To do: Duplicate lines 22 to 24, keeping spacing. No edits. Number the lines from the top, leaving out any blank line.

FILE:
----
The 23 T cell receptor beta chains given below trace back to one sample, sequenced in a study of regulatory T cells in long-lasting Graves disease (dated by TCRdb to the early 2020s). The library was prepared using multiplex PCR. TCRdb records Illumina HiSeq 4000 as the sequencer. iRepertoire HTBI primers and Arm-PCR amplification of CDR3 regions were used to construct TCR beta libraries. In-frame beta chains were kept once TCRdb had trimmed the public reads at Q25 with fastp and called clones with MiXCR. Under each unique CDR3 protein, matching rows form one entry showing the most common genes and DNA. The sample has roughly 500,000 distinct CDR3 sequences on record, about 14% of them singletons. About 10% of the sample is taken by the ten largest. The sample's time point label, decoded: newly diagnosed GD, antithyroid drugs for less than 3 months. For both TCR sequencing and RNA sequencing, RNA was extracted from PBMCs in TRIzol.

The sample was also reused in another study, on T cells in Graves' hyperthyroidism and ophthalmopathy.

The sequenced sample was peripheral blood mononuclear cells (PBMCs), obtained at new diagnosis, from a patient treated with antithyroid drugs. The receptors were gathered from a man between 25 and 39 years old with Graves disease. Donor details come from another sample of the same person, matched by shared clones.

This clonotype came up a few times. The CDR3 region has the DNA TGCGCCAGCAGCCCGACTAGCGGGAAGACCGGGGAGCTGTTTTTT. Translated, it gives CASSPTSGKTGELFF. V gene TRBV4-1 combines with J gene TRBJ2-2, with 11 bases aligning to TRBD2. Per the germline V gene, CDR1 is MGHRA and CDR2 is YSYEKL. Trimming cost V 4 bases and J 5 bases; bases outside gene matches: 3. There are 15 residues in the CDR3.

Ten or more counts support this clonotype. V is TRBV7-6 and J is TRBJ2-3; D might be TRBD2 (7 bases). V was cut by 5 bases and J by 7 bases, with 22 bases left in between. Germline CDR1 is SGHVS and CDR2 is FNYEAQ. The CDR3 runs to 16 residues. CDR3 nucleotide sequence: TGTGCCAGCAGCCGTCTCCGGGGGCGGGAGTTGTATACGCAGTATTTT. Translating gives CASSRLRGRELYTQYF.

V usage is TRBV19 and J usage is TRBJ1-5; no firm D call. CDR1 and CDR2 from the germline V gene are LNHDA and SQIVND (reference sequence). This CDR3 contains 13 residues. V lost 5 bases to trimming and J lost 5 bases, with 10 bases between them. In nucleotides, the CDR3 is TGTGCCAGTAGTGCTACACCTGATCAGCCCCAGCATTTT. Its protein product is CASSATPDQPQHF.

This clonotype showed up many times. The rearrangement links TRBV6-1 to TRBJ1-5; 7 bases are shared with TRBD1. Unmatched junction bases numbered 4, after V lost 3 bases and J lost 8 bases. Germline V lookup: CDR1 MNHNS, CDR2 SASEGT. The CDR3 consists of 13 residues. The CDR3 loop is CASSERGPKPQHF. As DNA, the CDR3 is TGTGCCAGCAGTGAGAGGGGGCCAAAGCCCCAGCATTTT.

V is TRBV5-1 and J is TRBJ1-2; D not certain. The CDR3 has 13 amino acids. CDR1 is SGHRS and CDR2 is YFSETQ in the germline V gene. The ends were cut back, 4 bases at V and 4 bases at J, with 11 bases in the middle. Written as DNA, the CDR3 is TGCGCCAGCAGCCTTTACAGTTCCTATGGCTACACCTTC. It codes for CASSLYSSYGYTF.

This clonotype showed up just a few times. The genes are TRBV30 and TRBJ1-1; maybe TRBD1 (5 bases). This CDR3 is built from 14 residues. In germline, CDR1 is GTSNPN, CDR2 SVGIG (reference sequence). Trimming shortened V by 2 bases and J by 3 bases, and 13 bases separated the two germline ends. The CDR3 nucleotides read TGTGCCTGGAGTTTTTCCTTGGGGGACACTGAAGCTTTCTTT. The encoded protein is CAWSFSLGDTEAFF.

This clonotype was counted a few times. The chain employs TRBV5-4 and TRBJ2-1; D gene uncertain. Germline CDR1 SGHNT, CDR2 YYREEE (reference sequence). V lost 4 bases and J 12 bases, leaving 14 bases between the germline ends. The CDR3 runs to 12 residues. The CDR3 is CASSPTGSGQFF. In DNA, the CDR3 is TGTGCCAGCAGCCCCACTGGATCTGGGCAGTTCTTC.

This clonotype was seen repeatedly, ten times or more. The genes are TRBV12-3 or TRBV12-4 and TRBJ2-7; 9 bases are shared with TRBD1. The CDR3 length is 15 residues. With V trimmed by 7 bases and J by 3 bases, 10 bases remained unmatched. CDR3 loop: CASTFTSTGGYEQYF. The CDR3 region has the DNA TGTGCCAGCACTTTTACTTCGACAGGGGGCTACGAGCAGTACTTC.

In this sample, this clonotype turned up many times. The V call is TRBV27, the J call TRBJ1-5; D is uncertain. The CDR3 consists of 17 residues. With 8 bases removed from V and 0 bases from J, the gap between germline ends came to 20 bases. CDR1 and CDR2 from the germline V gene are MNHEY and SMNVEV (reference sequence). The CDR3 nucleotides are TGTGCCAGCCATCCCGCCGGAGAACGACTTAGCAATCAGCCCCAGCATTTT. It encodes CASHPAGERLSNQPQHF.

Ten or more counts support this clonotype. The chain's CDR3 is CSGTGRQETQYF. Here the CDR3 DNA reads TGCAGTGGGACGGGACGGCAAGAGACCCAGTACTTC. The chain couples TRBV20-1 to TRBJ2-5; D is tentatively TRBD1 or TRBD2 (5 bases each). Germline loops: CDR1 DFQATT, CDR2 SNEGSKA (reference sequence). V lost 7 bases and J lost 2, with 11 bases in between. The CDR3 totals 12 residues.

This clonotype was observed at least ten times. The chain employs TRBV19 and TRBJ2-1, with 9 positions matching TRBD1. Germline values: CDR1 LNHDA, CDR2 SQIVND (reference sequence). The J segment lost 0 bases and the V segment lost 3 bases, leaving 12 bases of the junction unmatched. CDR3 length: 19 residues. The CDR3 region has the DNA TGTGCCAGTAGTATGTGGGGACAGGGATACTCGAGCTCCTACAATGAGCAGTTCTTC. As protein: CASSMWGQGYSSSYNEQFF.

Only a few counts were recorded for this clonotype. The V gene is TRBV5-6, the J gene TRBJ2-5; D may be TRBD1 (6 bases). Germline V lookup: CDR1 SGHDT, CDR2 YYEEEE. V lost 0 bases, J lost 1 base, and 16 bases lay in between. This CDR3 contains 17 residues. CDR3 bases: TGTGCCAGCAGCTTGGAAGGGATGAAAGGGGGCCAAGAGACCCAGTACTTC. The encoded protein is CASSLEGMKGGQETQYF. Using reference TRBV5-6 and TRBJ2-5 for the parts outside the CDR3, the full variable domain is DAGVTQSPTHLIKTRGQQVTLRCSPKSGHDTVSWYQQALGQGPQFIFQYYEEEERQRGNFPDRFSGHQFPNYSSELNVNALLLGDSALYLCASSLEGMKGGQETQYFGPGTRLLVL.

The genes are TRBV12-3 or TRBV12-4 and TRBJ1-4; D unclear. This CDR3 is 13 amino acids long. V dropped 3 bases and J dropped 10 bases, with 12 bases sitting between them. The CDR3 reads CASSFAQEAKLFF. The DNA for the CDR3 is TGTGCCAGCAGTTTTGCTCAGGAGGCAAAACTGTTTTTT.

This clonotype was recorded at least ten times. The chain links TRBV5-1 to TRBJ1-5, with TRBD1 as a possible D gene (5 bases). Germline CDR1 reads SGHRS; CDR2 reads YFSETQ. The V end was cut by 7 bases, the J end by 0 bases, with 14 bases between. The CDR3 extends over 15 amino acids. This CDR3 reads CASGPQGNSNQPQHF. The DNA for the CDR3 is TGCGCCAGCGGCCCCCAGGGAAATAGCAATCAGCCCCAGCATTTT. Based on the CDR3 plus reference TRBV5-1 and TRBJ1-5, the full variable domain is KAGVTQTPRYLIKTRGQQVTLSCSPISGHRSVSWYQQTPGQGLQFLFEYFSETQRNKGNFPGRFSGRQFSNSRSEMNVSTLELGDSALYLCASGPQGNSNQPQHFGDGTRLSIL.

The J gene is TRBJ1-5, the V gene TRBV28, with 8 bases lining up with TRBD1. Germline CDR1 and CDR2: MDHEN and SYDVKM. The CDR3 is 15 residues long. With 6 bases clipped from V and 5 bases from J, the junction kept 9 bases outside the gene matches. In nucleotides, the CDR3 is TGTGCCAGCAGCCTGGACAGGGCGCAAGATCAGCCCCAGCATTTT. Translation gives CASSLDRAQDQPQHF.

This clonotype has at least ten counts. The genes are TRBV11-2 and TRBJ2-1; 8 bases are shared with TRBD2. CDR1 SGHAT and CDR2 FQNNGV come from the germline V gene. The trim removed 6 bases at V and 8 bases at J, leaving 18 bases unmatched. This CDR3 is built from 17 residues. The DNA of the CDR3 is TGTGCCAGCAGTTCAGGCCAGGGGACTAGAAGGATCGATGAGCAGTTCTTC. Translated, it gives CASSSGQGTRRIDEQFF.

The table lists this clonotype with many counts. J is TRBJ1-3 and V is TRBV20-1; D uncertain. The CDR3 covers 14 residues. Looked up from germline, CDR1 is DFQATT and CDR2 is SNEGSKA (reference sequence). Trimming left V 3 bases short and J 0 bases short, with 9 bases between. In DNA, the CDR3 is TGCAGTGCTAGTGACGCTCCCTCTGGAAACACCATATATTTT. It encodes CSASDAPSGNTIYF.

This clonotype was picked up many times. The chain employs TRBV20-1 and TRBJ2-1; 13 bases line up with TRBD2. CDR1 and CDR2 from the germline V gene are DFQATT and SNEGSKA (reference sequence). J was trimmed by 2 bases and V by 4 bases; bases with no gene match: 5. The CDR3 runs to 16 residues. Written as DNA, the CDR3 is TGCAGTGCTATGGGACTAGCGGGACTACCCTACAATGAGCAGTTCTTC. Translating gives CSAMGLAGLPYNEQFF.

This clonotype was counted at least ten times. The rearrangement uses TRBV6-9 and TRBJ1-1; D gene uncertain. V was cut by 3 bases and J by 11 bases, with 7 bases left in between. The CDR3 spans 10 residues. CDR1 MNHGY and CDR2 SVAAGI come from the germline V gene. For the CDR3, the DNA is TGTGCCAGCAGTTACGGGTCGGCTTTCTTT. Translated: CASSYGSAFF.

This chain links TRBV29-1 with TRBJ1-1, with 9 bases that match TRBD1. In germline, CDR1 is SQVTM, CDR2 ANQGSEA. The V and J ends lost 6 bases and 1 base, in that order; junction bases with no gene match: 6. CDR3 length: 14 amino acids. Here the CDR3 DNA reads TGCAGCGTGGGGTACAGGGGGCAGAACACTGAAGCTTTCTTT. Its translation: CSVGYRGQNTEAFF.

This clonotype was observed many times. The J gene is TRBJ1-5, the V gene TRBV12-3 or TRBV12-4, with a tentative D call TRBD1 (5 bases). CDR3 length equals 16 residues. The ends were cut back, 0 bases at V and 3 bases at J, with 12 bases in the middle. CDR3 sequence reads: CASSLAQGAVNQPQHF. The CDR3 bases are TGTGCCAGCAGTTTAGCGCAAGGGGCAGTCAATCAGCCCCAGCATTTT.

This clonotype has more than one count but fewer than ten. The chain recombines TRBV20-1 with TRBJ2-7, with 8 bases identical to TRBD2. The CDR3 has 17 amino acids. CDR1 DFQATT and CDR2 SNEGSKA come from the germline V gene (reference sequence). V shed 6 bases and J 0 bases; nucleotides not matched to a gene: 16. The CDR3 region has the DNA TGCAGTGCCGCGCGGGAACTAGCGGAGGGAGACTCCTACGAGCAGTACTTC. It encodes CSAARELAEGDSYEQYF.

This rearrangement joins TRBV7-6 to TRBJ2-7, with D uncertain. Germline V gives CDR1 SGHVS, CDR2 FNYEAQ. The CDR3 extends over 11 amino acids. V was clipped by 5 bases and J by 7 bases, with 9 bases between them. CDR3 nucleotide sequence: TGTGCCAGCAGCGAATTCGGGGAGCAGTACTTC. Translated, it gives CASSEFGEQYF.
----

This clonotype was counted at least ten times. The rearrangement uses TRBV6-9 and TRBJ1-1; D gene uncertain. V was cut by 3 bases and J by 11 bases, with 7 bases left in between. The CDR3 spans 10 residues. CDR1 MNHGY and CDR2 SVAAGI come from the germline V gene. For the CDR3, the DNA is TGTGCCAGCAGTTACGGGTCGGCTTTCTTT. Translated: CASSYGSAFF.

This chain links TRBV29-1 with TRBJ1-1, with 9 bases that match TRBD1. In germline, CDR1 is SQVTM, CDR2 ANQGSEA. The V and J ends lost 6 bases and 1 base, in that order; junction bases with no gene match: 6. CDR3 length: 14 amino acids. Here the CDR3 DNA reads TGCAGCGTGGGGTACAGGGGGCAGAACACTGAAGCTTTCTTT. Its translation: CSVGYRGQNTEAFF.

This clonotype was observed many times. The J gene is TRBJ1-5, the V gene TRBV12-3 or TRBV12-4, with a tentative D call TRBD1 (5 bases). CDR3 length equals 16 residues. The ends were cut back, 0 bases at V and 3 bases at J, with 12 bases in the middle. CDR3 sequence reads: CASSLAQGAVNQPQHF. The CDR3 bases are TGTGCCAGCAGTTTAGCGCAAGGGGCAGTCAATCAGCCCCAGCATTTT.